• Obesity is a major risk factor for COVID-19 patients, France’s top epidemiologist says.
  • Novel coronavirus patients who suffer from other medical conditions, obesity included, may experience more severe COVID-19 illnesses.
  • The expert warned that even young COVID-19 patients who are overweight are at risk.
  • Visit BGR’s homepage for more stories.

The global COVID-19 death toll approaches 95,000 as of Thursday afternoon out of the more than 1.5 million confirmed cases. The novel coronavirus needed just 75 days to take that many lives, and the worst may be yet to come. Social distancing measures are in place in several countries, and they’ve helped keep the numbers down. Some governments managed to flatten the curve through aggressive testing, contact tracing, and isolation procedures, while others were able to lower the fatality rate. But countries like the US, Spain, Italy, and France continue to suffer. They account for nearly 830,000 cases between them, and almost 60,000 deaths.

Most people who are infected with the novel coronavirus will survive. Some are entirely asymptomatic. Others experience a milder version of the disease, and most people will never be admitted to a hospital. But the elderly and patients who have underlying medical conditions are most at risk of developing complications. And obesity can impact the COVID-19 prognostic severely, France’s top epidemiologist says.

“This virus is terrible, it can hit young people, in particular obese young people. Those who are overweight really need to be careful,” Professor Jean-François Delfraissy told franceinfo radio, per Reuters.

The professor said that as many as 17 million French people are seriously at risk from the coronavirus because of age, pre-existing conditions, and obesity. Delfraissy also indicated that overweight patients in the US will have a hard time fighting the new disease as well. “That is why we’re worried about our friends in America, where the problem of obesity is well known and where they will probably have the most problems because of obesity.”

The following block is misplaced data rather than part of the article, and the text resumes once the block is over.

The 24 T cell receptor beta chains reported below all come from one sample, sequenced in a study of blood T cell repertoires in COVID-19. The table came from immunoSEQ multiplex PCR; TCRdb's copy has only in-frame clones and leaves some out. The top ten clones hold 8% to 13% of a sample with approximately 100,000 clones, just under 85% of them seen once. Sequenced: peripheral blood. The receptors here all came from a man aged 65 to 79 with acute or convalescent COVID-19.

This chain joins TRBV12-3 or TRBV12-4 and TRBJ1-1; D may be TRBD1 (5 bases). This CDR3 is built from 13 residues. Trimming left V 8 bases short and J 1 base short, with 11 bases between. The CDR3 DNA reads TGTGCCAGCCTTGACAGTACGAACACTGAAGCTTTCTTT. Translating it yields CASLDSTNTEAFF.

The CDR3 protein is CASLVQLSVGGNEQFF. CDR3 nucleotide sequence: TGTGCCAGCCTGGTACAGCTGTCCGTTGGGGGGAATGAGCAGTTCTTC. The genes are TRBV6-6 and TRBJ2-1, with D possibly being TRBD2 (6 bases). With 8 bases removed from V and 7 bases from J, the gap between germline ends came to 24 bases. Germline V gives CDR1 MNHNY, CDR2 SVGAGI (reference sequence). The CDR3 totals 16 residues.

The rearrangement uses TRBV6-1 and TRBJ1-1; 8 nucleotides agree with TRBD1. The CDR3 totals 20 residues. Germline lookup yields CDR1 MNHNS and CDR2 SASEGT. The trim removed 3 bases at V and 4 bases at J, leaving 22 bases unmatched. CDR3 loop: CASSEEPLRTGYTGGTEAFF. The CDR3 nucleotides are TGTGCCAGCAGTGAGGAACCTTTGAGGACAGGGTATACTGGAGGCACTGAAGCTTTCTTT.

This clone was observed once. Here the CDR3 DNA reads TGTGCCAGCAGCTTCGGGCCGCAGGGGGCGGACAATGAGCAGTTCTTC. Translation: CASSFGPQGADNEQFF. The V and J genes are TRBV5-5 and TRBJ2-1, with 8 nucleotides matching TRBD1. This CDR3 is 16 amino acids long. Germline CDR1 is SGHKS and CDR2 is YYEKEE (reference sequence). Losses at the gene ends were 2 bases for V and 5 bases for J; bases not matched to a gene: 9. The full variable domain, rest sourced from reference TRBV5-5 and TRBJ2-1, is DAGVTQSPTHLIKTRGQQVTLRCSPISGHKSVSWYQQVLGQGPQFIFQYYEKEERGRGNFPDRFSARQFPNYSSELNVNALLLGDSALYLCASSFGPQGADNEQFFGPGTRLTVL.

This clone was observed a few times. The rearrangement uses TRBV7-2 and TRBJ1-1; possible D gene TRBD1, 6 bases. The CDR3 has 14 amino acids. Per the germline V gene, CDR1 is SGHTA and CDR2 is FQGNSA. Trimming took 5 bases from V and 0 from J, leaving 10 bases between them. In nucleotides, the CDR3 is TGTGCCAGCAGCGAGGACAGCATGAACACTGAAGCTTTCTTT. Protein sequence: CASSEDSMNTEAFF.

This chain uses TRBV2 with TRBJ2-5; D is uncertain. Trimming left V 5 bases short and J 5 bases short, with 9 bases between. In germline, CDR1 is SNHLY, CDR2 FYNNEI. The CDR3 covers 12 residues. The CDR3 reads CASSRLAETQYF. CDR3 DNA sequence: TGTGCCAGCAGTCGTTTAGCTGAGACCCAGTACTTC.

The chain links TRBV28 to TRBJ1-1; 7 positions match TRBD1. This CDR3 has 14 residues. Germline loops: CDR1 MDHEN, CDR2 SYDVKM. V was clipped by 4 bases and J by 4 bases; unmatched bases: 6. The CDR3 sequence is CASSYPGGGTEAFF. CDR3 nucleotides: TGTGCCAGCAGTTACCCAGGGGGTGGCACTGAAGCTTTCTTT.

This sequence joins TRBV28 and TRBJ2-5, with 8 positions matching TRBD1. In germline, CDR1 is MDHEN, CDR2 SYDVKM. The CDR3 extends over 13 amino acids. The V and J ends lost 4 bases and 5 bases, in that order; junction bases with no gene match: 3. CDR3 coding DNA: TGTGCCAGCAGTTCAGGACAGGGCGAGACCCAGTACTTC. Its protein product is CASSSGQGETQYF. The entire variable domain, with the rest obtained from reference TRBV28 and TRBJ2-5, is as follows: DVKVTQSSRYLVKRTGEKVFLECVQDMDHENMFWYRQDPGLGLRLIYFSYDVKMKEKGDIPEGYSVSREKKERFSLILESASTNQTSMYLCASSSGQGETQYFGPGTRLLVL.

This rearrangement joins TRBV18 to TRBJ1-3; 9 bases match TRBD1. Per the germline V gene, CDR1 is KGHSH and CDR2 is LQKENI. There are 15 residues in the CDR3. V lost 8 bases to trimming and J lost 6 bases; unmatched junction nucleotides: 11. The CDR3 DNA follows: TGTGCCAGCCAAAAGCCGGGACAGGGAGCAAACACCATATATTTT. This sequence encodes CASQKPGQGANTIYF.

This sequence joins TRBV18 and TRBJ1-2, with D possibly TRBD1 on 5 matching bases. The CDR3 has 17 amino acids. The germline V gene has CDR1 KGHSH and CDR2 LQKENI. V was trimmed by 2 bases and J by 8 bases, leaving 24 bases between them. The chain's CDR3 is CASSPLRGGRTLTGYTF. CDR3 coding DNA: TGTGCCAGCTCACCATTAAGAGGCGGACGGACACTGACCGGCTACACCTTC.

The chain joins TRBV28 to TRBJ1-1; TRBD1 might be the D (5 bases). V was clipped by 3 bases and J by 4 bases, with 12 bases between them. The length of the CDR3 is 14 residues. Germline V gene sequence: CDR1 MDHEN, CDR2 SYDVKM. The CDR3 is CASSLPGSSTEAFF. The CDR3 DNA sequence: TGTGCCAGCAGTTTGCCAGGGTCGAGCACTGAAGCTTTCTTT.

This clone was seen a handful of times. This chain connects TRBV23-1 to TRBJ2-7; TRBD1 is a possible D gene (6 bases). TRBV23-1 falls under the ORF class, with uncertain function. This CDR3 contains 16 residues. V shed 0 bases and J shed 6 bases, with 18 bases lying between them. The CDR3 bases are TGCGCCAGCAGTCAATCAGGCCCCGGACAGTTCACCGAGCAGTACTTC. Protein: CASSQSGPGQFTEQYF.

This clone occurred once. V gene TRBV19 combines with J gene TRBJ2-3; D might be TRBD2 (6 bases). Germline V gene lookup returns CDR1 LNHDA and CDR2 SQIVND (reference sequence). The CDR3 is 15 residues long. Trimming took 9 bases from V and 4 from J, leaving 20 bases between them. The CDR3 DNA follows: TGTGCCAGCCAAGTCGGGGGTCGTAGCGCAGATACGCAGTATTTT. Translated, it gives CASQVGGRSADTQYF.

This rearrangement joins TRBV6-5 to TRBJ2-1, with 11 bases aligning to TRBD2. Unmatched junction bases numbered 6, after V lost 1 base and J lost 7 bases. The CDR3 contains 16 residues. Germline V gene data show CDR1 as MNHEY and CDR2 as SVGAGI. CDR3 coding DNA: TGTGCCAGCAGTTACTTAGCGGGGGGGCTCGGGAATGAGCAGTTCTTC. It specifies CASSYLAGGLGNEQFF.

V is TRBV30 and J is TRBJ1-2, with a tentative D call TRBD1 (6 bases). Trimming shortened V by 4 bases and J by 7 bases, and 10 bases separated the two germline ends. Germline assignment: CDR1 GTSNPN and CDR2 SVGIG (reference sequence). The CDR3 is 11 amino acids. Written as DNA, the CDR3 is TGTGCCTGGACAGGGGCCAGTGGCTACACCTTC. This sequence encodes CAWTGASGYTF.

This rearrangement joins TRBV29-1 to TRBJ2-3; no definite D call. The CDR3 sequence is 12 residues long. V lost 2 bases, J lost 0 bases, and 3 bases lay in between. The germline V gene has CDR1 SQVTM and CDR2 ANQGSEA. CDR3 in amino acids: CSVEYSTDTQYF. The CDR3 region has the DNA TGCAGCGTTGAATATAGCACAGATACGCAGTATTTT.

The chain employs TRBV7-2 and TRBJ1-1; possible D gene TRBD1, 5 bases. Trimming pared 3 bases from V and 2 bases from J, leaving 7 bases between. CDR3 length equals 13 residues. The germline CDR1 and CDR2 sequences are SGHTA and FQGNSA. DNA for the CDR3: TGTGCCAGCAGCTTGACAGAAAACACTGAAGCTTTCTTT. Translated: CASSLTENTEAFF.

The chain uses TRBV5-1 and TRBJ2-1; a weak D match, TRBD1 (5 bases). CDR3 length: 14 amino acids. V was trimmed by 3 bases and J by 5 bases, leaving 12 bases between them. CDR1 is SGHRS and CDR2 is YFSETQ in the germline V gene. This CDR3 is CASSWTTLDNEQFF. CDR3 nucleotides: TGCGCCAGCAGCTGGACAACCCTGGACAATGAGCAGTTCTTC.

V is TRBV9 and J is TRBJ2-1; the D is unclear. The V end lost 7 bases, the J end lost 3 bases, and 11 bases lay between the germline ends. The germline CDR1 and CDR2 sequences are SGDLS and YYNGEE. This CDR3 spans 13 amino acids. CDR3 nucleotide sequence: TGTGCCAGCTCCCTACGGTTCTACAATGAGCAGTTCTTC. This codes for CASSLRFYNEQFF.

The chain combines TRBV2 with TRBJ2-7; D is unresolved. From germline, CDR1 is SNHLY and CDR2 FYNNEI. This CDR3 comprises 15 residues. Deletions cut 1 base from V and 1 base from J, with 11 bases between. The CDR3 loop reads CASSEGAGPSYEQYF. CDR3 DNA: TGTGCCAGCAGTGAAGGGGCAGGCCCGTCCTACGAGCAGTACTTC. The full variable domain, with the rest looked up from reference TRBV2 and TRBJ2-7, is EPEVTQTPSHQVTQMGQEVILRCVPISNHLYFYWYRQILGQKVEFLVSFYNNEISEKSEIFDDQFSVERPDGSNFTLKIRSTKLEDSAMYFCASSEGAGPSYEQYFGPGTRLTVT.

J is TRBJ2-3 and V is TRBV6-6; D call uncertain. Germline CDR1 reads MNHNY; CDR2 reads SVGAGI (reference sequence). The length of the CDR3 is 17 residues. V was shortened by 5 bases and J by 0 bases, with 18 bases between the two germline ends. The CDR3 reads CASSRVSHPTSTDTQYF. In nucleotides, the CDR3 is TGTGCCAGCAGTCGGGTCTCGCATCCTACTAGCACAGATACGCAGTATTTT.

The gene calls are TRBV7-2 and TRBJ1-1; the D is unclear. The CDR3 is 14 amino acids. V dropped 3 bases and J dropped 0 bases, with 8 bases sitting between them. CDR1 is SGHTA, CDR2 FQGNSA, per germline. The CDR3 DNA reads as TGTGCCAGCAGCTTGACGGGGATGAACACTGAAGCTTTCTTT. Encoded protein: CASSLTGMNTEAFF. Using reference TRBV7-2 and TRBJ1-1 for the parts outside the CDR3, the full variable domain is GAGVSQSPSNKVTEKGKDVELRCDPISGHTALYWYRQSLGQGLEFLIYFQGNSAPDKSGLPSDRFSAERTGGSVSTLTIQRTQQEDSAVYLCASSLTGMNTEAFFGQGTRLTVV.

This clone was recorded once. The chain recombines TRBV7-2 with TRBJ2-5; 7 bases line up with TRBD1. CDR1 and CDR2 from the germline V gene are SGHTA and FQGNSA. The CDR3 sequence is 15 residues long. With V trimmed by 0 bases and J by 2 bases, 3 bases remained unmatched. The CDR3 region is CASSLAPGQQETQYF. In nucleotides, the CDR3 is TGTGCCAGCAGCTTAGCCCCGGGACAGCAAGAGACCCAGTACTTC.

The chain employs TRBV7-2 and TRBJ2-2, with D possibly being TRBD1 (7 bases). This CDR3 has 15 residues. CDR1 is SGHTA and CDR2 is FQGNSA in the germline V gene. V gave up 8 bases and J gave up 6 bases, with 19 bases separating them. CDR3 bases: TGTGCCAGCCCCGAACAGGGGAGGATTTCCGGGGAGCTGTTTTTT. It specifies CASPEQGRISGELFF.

According to the doctor, 88% of those infected suffered only severe flu-like symptoms. The mortality rate for young people admitted to hospital with a severe case sits at 2%, but went up to 14% for people “who were more fragile.” He did not offer figures related to obesity, but Reuters reports that obesity has been cited as a possible explanation for higher fatality rates than average in New Orleans and in Mexico.

France has reported more than 82,000 cases and almost 11,000 deaths. Like most countries behind on testing, these figures probably don’t reflect reality, as there could be thousands of people who are undiagnosed. France is currently testing some 30,000 people per day, and the number will ramp up to between 100,000 and 250,000 in two weeks. But the country’s initial daily capacity was just 3,000.

The infectious disease expert said that France is far from getting to the point where 50% to 60% of the population has been infected and recovered. This would give the country a level of “herd immunity.”

“Initial data show that the number of people who may have developed immunity is lower than we imagined, about 10-15%,” Delfraissy said. With a population of 67 million citizens, a 10-15 percentage of immune people would translate to up 10 million people. The only way to get COVID-19 immunity is to get infected and beat the disease. If these estimates are correct, then France may have a huge caseload of unconfirmed coronavirus patients on its hands.

The expert also noted that it’s too soon for France to end the lockdown, which started on March 17th and will stay in place at least until April 15th.

Chris Smith started writing about gadgets as a hobby, and before he knew it he was sharing his views on tech stuff with readers around the world. Whenever he's not writing about gadgets he miserably fails to stay away from them, although he desperately tries. But that's not necessarily a bad thing.